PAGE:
Is your son/daughter really hard on themselves? How do they cope with new or difficult situations? Do negative experiences have long lasting effects on your child? I invite you now to take time to observe and reflect on this – write down your findings so that you can begin to prepare a plan for change. Many parents are concerned that their child/children cannot see their strengths for themselves despite constant encouragement and praise from friends and family. In today’s article – I will outline five ways to help parents to facilitate an improvement in children’s self esteem.
1. Model the change that you wish to see
What kind of language do you use together as a family? Is it mostly positive or negative talk? Do you talk about things that you CAN do? Or CAN’T do? What kind of an outlook do you as a family have on life? School? Finances? Activities? Family time together? What kinds of things do you say? What messages are you portraying? Take some time to notice the messages being portrayed on a regular basis.
Children learn their behaviours from many sources – family, school, friends, their community, the internet, their own experiences etc. It is from others and their reactions to people and events that children make sense of the world. Be an inspiring role model for your children. Let them know that you feel good about yourself and that it is a beneficial and healthy way to think.
2. Create a Collage
Take time together to appreciate happy memories – in the moment and happy memories in the past. Print off photographs of happy, contented, proud, friendly, loving etc times and discuss them as experiences that are appreciated by you as a family. This activity is also an opportunity for children to develop their emotional awareness. Discuss as a family, these various activities that you chose together and printed off. Encourage them to become aware of times that they felt peaceful/patient/loved/fun etc. They can even write a sentence for the collage as a written memento. Display the collage in their bedroom or in an important family area in the house.
Similarly, you can assist your child to label difficult feelings – talk about them and discuss how you could deal with them in the future. Record these alternative options for future stressful situations that arise.
Self esteem is greatly impacted by a constant stream of negative self talk. Children (and adults!) say things like “I’m not good enough”, “I can’t do it”, “The others always do better than me”, “I’m no good at ___” etc. In life coaching, it is my job to discuss and recognise with the client this stream of negative self talk and change it to positive self talk (or affirmations). Children can say affirmations like “Whatever I do, I give my best” or “I have happy thoughts”. Repetition of these new positive beliefs change thought patterns – from negative to positive beliefs. The aim is for these thoughts to become a self fulfilling prophesy. These beliefs in turn, build on the child’s self esteem.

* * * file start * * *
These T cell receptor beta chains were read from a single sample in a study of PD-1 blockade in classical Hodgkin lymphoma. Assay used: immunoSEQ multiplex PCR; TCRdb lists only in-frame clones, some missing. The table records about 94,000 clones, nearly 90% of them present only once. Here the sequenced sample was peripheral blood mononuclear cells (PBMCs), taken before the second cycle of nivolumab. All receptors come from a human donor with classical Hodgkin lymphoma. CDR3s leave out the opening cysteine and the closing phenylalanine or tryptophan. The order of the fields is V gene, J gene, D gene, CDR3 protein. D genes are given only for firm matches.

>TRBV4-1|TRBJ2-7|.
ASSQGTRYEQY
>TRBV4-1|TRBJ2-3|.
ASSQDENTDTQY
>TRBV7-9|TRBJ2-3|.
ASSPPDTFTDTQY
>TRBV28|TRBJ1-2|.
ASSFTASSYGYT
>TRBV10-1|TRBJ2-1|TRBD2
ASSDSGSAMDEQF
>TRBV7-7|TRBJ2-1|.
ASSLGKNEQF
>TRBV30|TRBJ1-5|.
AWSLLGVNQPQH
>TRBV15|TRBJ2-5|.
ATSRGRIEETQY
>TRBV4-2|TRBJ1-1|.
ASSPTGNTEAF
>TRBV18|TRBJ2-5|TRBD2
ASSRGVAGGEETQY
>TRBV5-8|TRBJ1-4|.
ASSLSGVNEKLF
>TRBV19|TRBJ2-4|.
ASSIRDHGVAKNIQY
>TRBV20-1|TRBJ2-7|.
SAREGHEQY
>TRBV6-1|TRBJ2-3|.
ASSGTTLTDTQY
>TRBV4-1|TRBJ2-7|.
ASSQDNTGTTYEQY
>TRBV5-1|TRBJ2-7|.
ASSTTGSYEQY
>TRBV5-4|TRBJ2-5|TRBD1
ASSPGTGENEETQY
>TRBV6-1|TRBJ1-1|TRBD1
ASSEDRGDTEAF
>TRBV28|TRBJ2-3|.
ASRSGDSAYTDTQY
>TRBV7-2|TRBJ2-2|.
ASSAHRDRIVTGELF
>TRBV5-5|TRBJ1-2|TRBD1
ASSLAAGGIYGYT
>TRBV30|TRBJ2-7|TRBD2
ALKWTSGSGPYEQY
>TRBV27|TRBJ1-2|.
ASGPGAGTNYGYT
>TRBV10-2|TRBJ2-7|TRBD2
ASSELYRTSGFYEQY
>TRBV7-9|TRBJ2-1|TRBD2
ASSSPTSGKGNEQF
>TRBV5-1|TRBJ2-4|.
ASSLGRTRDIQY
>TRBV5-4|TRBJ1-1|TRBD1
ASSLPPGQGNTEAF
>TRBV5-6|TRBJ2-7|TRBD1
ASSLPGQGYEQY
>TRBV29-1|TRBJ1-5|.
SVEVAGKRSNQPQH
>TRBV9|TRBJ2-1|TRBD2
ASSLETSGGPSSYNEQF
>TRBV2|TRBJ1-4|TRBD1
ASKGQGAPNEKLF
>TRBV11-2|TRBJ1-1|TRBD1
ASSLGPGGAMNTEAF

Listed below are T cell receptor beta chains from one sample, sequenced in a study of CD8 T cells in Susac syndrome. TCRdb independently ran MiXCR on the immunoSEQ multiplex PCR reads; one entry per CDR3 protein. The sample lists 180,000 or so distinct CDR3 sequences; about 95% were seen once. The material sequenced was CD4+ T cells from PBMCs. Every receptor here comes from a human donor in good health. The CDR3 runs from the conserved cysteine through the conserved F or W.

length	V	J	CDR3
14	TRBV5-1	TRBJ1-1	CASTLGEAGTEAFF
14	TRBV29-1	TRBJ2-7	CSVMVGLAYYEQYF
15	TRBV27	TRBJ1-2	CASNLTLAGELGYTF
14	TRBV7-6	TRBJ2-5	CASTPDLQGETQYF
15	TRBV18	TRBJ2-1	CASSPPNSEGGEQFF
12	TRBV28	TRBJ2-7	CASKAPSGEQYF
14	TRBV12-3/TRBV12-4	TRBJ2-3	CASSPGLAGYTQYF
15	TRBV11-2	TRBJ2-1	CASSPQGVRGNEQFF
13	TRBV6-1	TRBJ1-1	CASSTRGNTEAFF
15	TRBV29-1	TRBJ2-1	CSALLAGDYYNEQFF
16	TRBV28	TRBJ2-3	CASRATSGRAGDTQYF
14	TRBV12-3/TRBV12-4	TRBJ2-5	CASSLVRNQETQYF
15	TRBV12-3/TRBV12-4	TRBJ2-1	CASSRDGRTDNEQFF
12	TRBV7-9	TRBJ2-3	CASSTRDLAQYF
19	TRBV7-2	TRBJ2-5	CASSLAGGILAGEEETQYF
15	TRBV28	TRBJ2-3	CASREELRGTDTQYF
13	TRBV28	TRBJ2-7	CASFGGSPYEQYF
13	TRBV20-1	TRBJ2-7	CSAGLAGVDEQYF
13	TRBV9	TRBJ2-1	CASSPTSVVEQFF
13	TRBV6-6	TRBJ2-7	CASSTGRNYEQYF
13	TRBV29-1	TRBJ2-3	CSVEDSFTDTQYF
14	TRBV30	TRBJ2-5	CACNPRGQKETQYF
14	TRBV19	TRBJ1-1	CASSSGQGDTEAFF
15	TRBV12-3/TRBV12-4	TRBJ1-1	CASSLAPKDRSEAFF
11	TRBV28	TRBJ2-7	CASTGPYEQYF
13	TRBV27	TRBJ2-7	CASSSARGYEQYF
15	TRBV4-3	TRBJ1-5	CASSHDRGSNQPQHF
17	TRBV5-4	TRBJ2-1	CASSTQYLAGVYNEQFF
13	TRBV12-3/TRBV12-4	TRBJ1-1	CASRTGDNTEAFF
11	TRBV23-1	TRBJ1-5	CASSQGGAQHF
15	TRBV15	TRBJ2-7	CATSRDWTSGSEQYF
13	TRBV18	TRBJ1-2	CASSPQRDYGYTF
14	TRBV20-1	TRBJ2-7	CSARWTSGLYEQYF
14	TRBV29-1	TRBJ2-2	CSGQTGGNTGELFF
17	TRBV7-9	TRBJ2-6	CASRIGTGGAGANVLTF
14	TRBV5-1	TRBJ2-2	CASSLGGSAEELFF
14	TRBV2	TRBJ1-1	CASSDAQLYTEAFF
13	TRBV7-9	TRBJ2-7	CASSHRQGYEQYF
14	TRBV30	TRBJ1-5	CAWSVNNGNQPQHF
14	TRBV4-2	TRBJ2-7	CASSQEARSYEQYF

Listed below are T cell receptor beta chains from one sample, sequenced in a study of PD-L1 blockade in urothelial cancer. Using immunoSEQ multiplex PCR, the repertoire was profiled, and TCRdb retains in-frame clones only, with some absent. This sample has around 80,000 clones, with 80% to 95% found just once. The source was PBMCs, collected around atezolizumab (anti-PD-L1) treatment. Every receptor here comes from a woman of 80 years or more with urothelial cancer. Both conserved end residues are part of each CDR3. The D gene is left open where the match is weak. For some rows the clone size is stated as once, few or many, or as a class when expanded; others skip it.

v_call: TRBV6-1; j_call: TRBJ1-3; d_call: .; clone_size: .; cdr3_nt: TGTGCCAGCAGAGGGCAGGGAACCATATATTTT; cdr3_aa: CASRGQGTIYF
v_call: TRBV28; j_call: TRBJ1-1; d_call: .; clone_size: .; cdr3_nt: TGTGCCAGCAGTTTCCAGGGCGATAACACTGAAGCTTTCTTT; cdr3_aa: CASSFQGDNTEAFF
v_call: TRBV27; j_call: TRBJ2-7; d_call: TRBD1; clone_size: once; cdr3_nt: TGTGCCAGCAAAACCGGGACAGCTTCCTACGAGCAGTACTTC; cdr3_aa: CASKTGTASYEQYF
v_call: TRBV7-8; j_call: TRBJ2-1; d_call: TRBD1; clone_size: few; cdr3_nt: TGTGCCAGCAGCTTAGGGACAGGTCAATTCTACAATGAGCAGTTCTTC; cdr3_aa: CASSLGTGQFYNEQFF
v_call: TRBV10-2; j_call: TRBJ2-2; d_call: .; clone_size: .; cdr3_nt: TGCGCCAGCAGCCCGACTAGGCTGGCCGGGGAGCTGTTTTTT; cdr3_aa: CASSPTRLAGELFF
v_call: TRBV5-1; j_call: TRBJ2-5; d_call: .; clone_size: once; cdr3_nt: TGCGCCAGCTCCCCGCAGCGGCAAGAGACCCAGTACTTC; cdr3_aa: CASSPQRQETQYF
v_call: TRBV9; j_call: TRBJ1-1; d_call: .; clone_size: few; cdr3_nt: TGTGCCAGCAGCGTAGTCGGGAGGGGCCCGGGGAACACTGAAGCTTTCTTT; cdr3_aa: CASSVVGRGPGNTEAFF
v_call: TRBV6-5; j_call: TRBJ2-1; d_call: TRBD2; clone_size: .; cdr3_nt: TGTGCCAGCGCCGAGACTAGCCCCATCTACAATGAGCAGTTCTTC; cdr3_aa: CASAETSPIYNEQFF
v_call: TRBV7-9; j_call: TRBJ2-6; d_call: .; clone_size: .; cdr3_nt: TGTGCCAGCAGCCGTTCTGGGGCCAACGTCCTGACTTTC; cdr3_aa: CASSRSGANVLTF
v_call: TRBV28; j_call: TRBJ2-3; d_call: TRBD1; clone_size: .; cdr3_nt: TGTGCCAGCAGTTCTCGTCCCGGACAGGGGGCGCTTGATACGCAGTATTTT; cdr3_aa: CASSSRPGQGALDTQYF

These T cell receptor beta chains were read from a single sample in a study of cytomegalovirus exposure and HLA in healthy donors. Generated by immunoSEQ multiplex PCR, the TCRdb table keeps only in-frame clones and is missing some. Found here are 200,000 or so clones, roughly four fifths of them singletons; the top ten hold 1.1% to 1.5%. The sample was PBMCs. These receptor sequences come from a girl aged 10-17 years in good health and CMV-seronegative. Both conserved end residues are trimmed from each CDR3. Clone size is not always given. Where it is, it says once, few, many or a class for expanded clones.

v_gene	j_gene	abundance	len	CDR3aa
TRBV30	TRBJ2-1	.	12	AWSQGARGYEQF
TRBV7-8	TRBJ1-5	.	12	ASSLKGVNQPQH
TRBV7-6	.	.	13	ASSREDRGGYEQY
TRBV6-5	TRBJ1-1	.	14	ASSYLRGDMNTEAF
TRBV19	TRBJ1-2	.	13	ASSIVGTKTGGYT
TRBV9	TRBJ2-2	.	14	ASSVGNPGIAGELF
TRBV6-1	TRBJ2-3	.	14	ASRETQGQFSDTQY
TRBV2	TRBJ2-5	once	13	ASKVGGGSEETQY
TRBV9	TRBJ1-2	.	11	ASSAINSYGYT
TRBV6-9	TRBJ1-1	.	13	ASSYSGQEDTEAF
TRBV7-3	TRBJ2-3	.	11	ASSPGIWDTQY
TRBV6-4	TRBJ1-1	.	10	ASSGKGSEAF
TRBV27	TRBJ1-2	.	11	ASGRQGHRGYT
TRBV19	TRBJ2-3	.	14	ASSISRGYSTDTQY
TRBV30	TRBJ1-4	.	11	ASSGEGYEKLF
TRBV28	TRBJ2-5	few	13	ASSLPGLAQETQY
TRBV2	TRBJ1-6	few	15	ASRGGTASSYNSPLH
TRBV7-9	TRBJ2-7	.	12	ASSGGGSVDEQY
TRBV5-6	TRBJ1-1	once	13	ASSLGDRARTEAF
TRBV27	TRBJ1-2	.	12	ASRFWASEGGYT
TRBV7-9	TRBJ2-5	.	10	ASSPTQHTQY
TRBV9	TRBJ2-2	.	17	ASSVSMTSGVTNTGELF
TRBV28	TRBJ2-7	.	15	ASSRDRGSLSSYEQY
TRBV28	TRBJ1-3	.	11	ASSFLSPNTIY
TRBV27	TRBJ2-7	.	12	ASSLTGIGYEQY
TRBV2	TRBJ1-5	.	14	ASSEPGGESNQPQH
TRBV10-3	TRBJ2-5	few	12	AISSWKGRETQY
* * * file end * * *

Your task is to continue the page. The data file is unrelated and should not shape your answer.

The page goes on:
4. Treat mistakes as learning opportunities
Children WILL make mistakes – mostly because they are lacking the life experience! If they make the wrong decision however, look at it perhaps from a different angle next time. Ask -what can be learned here? How can you do things differently next time? This has a more positive impact on their self esteem than imparting blame. It puts the child in control of their efforts and decisions for the future.
5. Watch out for where negative influences are coming from
As I mentioned before, influences come from many sources. Teenage girls may be negatively impacted by beauty bloggers with all of the latest products, application ‘know how’ etc. Primary school children may be influenced by their friends’ belongings and the marketing of the latest trends in toys and games. Personally, I stopped listening to sad music (singer songwriter type songs) and it has made a huge impact on my happiness. If you catch the negative influences, perhaps you as a family can take a step away from them.
It is possible to make a big impact on children’s self esteem – when we become aware and take action. Times are changing. We are now dealing with the impact of TV, internet, school, social media etc. We do have the power however, to decide if we accept the messages they are giving us. I invite you to look critically at them and decide then how to deal with them.
If you are interested in this critical message about your child’s self esteem you could consider Family Coaching with me where I get to the core of your child’s negative self- beliefs and enable him/her to change them for that as a starting point. Contact me for more information. Thanks!